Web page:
Two years ago on the 17th, my husband and I were married. We had been together five years at that point, and the 25th of this month will mark seven years together. Don't worry, I'm not going to fill this post with anything too sappy. Instead, reflecting on these anniversaries makes me think about what it is like being with a hearing partner. Specifically my hearing partner.
Scotty's entire family is hearing. Before me met me, he didn't know anyone with a hearing loss. I don't actually remember telling him about my hearing aids. We met in high school, when I was a junior, just about to turn 17, and he was a senior, already 18. We were assigned to work together on the same project. (I went to a typical public school, and was not in special education classes.) In fact, the very first thing I did, even before I met him in person, was completely wreck something he was trying to do. He was setting up some kind of standards for a web site our class was working on. I thought they were boring and marked them all up with my comments. I'm pretty surprised he even spoke to me after that. But hey, things worked out.
Being in a relationship with me (not just romantic - family and friends, too) takes a little bit more work than it does with other people. I'm not saying I'm high maintenance, I just expect people with me to help me out a bit. I suppose I sometimes treat people as Hearing Ear People. Without even consciously realizing it, I rely on my husband, family, friends, and coworkers to alert me to sounds I would not otherwise be aware of. Sometimes this is active alerting like pulling me to the side in a parking lot when a car is coming. Other times it is passive, such as when I observe other people's reactions to a speaker to get hints for context and tone. So as I started dating Scotty I naturally started to rely on him just as I did my mom, dad, brother, and friends. It was never really something I talked to him about because it was never something I thought about.
So I'm very lucky that he simply fell into the role, as though he was born to do it. From the start, he did the same things my family would do. He'd tell me when the telephone was ringing, when someone was saying my name, when people were talking about things in the other room that I ought to be aware of. He tried to broaden my musical horizons, which is not easy with somebody so stuck with the same songs and performers. His voice is almost always easy to understand and he's never gotten irritated about repeating himself. And his sense of humor means that if I completely misunderstand something - turn one word into another, miss the context of the situation - it will become a joke, and not a point of disruption.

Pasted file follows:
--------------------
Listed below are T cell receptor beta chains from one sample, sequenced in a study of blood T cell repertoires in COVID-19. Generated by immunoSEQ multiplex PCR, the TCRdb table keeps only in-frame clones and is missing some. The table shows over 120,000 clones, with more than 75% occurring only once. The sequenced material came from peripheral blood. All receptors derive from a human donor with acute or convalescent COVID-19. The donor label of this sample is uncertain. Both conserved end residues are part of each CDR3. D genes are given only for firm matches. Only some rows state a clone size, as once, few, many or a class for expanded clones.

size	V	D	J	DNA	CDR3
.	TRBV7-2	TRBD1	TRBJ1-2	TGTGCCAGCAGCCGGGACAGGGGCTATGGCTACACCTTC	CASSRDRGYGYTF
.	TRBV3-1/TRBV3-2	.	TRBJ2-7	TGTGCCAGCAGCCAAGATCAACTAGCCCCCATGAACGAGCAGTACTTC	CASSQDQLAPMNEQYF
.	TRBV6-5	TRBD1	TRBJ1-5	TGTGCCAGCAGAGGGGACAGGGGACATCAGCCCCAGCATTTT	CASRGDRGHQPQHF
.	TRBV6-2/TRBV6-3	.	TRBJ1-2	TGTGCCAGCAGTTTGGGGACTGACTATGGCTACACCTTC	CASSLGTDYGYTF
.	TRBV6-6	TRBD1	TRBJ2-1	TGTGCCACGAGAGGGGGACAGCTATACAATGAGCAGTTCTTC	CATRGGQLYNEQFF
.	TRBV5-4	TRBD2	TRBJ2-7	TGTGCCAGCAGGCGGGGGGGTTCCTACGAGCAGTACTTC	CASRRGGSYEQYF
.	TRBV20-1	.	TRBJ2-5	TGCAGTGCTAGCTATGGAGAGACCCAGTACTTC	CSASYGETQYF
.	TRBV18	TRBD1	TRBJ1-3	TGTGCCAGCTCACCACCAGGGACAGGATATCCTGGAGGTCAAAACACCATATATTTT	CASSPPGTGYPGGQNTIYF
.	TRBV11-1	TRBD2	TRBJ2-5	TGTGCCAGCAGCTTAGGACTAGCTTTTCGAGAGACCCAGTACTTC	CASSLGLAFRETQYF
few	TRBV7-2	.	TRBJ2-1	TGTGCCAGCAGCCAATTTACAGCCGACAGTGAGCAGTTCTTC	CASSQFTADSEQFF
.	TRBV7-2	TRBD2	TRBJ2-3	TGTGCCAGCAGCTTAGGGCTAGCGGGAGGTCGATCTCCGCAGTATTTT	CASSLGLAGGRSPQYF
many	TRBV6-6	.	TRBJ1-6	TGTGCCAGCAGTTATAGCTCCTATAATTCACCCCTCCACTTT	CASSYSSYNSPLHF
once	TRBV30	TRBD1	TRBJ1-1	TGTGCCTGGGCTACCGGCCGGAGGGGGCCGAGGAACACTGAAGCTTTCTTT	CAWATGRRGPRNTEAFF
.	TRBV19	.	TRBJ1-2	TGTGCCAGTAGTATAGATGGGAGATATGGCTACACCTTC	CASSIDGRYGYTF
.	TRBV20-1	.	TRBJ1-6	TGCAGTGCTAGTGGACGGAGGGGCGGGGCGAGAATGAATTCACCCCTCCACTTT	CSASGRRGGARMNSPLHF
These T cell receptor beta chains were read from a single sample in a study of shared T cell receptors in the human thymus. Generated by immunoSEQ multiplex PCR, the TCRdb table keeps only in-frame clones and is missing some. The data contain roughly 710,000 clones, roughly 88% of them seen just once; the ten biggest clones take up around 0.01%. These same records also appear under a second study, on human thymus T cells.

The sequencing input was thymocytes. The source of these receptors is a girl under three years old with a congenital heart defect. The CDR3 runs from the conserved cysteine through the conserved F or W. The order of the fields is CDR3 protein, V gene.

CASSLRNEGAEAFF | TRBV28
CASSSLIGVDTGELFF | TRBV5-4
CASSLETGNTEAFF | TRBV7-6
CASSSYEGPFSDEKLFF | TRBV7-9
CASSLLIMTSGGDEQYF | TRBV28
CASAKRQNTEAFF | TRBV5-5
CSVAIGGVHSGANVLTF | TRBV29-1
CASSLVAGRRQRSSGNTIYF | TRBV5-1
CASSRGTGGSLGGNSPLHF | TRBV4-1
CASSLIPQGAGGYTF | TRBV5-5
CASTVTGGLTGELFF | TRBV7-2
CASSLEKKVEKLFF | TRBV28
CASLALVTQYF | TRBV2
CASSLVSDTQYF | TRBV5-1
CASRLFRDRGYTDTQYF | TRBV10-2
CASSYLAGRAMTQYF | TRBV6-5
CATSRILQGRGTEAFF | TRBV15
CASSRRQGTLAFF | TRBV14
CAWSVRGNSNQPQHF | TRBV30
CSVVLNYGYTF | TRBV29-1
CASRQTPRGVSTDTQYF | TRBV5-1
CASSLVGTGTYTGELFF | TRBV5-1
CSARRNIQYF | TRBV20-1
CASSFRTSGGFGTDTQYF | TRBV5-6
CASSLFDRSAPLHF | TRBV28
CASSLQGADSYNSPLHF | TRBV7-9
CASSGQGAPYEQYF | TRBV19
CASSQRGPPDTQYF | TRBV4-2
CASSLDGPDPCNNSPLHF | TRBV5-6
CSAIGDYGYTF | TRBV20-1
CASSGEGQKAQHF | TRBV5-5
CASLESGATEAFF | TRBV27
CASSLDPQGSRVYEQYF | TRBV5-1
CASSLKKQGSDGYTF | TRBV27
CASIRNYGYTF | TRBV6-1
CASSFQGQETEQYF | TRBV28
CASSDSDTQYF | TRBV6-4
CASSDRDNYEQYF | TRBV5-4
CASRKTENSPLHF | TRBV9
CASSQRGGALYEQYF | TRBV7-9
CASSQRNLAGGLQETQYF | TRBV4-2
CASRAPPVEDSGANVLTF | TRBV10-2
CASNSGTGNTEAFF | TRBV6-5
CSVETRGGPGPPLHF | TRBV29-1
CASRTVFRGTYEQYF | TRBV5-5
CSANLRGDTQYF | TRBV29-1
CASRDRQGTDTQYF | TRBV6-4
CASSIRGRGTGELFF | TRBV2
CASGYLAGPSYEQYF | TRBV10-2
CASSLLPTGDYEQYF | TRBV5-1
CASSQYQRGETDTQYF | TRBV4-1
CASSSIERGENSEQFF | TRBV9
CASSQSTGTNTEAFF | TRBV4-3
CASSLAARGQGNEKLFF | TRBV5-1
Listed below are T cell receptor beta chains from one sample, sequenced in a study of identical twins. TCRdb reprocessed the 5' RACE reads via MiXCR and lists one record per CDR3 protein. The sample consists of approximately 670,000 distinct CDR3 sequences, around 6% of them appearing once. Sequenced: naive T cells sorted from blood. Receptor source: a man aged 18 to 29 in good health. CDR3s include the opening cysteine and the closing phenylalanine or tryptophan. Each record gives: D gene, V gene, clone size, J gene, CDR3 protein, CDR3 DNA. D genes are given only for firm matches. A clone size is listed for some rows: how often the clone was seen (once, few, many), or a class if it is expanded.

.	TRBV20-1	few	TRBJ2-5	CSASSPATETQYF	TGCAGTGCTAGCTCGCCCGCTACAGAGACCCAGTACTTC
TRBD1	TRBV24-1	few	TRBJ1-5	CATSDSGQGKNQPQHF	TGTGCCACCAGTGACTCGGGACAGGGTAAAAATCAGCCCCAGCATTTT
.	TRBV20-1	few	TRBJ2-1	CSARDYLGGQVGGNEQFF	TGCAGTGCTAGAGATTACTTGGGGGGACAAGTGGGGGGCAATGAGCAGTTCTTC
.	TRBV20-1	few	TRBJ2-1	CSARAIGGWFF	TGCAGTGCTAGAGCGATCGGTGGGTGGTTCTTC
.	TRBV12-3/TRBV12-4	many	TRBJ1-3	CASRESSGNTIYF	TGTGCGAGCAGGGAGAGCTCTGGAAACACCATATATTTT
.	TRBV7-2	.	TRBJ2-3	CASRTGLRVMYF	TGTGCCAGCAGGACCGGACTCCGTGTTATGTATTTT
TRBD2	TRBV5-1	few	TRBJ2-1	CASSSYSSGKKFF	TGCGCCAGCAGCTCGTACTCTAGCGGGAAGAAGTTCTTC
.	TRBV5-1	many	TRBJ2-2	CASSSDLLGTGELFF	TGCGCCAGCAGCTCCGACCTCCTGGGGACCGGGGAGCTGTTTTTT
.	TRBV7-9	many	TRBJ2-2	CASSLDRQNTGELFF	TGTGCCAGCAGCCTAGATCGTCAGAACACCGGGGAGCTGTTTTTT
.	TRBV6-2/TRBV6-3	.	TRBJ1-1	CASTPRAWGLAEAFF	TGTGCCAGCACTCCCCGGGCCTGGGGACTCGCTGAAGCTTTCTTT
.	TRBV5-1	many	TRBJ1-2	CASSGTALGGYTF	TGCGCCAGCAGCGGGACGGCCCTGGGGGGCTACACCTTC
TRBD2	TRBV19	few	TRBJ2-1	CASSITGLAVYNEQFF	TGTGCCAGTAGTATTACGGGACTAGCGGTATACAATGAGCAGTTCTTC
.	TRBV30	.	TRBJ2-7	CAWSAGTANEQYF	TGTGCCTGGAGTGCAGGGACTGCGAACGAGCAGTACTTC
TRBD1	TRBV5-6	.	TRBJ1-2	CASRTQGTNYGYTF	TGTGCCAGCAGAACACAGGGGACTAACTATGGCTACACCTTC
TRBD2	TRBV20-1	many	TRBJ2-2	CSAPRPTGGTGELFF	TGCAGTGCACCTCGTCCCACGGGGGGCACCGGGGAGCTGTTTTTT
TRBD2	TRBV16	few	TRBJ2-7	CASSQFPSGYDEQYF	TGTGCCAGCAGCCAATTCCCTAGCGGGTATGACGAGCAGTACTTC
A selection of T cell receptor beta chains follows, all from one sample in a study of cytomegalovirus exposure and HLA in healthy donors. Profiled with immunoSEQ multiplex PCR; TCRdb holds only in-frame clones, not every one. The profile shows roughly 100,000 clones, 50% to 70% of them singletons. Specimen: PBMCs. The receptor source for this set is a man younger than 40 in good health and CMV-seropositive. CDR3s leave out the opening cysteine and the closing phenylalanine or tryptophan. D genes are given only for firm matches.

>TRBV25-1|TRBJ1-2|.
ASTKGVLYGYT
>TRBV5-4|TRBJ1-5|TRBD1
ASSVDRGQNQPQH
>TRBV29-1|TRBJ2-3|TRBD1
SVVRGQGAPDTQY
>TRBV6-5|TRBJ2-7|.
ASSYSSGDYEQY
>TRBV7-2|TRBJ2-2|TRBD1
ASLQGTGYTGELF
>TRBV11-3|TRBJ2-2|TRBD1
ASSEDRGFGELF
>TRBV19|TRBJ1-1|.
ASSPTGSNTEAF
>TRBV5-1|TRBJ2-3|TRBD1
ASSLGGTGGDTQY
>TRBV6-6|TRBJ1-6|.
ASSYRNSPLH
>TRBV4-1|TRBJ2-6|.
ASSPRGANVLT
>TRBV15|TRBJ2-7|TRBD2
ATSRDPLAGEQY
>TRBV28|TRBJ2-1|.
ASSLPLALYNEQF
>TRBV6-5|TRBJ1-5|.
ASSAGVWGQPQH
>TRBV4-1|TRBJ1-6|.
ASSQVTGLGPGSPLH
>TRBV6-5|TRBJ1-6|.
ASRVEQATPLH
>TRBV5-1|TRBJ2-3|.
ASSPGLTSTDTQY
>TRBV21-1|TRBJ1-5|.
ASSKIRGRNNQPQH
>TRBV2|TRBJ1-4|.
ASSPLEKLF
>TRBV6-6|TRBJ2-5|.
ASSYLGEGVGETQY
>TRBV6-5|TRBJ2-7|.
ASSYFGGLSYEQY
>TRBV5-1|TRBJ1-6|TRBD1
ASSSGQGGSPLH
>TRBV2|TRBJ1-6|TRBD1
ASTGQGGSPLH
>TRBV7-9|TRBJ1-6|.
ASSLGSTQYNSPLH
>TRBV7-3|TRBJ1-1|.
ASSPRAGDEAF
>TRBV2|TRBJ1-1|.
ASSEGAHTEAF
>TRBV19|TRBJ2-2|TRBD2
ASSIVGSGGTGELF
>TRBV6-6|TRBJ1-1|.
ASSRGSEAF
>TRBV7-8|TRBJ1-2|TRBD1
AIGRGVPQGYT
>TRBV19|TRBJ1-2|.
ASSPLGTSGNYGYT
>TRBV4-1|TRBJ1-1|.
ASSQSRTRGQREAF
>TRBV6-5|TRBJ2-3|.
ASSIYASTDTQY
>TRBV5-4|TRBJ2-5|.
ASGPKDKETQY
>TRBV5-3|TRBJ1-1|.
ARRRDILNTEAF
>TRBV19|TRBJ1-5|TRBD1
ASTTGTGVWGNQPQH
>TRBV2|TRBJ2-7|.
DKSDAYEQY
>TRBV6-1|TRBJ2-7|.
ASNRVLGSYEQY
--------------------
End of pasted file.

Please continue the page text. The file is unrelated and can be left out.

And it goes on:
For this blog, he's willing to do whatever crazy things I put him up to. He helped me figure out just how terrible I am at sound localization, took tests so that I could compare my ability to perceive tone with his, helped me figure out if my hearing aids' second program would work in a noisy restaurant, and helps me out a lot (along with the rest of my in-laws) when it comes to watching sports. Not to mention things unrelated to this blog like crazy craft ideas I get and TV shows I want to watch. (I knew he'd like Fringe.)
His support of me is absolute, which is something I appreciate more than I can say. He fully supported me getting my new hearing aids and helped me figure out how to use the Bluetooth features. He went to Best Buy twice with me to find a Bluetooth adapter for my computer. When I talk to him about hearing aids, cochlear implants and American Sign Language he is attentive and helps me see things in a new way.
So I think I have a pretty darn good life partner when it comes to my hearing loss. Obviously as a hearing person he had things to learn about what I need, but he's taught me so much, too. I'm very grateful for the seven years we have had so far together. And I have my fingers crossed for many, many more.
Okay, so that got a little sappy...